Initial E shaped in the form of a writing man, probably representing Macrobius himself.
The Universe, the Earth in the centre, surrounded by the five planets, the sun and the moon, within the zodiacal signs.
The five climes of the Earth. Frozen climes in yellow; Temperate climes in blue; Torrid clime in red.
Sketch map showing the inhabited northern region separated from the antipodes by an imagined ocean at the equator.
Diagram showing a lunar eclipse.
Diagram showing a solar eclipse.

He is primarily known for his writings, which include the widely copied and read Commentarii in Somnium Scipionis ("Commentary on the Dream of Scipio") about Somnium Scipionis, which was one of the most important sources for Neoplatonism in the Latin West during the Middle Ages; the Saturnalia, a compendium of ancient Roman religious and antiquarian lore; and De differentiis et societatibus graeci latinique verbi ("On the Differences and Similarities of the Greek and Latin Verb"), which is now lost.

William Camden

William Camden

William Camden
Hand-coloured frontispiece and title page of the 1607 edition of Britannia
Camden as Clarenceux King of Arms in the funeral procession of Elizabeth I, 1603
Frontispiece and title page of a 1675 edition of the Annales
Camden (by Marcus Gheeraerts the Younger, 1609)
The William Camden, a pub in Bexleyheath, several miles from Chislehurst, where Camden lived for much of his life

William Camden (2 May 1551 – 9 November 1623) was an English antiquarian, historian, topographer, and herald, best known as author of Britannia, the first chorographical survey of the islands of Great Britain and Ireland, and the Annales, the first detailed historical account of the reign of Elizabeth I of England.

William Dugdale

Sir William Dugdale of Blyth Hall in 1656: an etching by Wenceslaus Hollar
Portrait of Sir William Dugdale by Silvester Harding

Sir William Dugdale (12 September 1605 – 10 February 1686) was an English antiquary and herald.

Frontispiece to the 1657 edition of the Deipnosophists, edited by Isaac Casaubon, in Greek and Jacques Daléchamps' Latin translation

Deipnosophistae

Early 3rd-century AD Greek work by the Greek author Athenaeus of Naucratis.

Early 3rd-century AD Greek work by the Greek author Athenaeus of Naucratis.

Frontispiece to the 1657 edition of the Deipnosophists, edited by Isaac Casaubon, in Greek and Jacques Daléchamps' Latin translation
Deipnosophistae, 1535

It is a long work of literary, historical, and antiquarian references set in Rome at a series of banquets held by the protagonist Publius Livius Larensis for an assembly of grammarians, lexicographers, jurists, musicians, and hangers-on.

A centaur struggling with a Lapith on a metope from the Parthenon, in the British Museum (London), part of the Elgin Marbles

Antiquities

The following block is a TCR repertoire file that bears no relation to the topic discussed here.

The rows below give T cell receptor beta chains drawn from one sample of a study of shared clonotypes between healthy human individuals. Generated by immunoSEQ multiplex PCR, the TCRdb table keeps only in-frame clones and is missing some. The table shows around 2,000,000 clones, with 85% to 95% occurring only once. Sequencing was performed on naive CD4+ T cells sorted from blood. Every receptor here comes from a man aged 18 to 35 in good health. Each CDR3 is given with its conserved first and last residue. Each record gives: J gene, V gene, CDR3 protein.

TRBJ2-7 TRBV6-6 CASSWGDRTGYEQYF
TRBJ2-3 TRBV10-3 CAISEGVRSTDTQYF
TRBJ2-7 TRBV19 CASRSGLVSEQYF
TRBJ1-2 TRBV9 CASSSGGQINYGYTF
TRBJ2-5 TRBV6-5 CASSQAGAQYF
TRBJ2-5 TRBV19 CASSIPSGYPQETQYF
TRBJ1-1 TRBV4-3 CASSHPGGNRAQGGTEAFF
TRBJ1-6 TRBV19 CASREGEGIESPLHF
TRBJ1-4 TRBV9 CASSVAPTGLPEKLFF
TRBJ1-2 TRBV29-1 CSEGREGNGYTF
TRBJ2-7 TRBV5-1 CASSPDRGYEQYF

Antiquities are objects from antiquity, especially the civilizations of the Mediterranean: the Classical antiquity of Greece and Rome, Ancient Egypt and the other Ancient Near Eastern cultures.

Antiquities are objects from antiquity, especially the civilizations of the Mediterranean: the Classical antiquity of Greece and Rome, Ancient Egypt and the other Ancient Near Eastern cultures.

A centaur struggling with a Lapith on a metope from the Parthenon, in the British Museum (London), part of the Elgin Marbles
An Assyrian lamassu in the Louvre
Chinese ritual wine server (guang), circa 1100 BC
Allegories of five literatures of antiquity, relief at Cardiff Castle, by Thomas Nicholls circa 1870
The Euphronios Krater has been returned to Italy by the Metropolitan Museum

A person who studies antiquities, as opposed to just collecting them, is often called an antiquarian.

Elias Ashmole by an unknown artist (detail), c. 1688, after the portrait by John Riley, below

Elias Ashmole

Elias Ashmole by an unknown artist (detail), c. 1688, after the portrait by John Riley, below
Ashmole's birthplace in Lichfield
Elias Ashmole by William Faithorne, 1656
Frontispiece to Ashmole's translation of Fasciculus Chemicus
Theatrum Chemicum Britannicum (1652), Ashmole's annotated compilation of alchemical poems in English
George Ripley's Wheel, from Theatrum Chemicum Britannicum, 1652
Elias Ashmole wearing a tabard as Windsor Herald, painted by Cornelis de Neve in 1664
Ashmole's coat of arms is here shown in the first and last quarters of the shield. His crest placed the god Mercury between the twin constellation of Gemini (here used as supporters).
Elias Ashmole by John Riley, c. 1683
The Old Ashmolean Building, now the Museum of the History of Science
The main entrance of the current Ashmolean Museum building

Elias Ashmole (23 May 1617 – 18 May 1692) was an English antiquary, politician, officer of arms, astrologer and student of alchemy.

Walpole by Sir Joshua Reynolds 1756

Horace Walpole

Walpole by Sir Joshua Reynolds 1756
Walpole by Jonathan Richardson, 1735.
Walpole by Rosalba Carriera, c. 1741.
Strawberry Hill House
Horace Walpole by John Giles Eccardt, c. 1755.
Horace Walpole by Sir Thomas Lawrence, c. 1795
Portrait of George Montagu by John Giles Eccardt after Jean-Baptiste van Loo (c. 1713–1780)
Peterborough Museum and Art Gallery
A close friend and correspondent of Horace Walpole

Horatio Walpole , 4th Earl of Orford (24 September 1717 – 2 March 1797), better known as Horace Walpole, was an English writer, art historian, man of letters, antiquarian and Whig politician.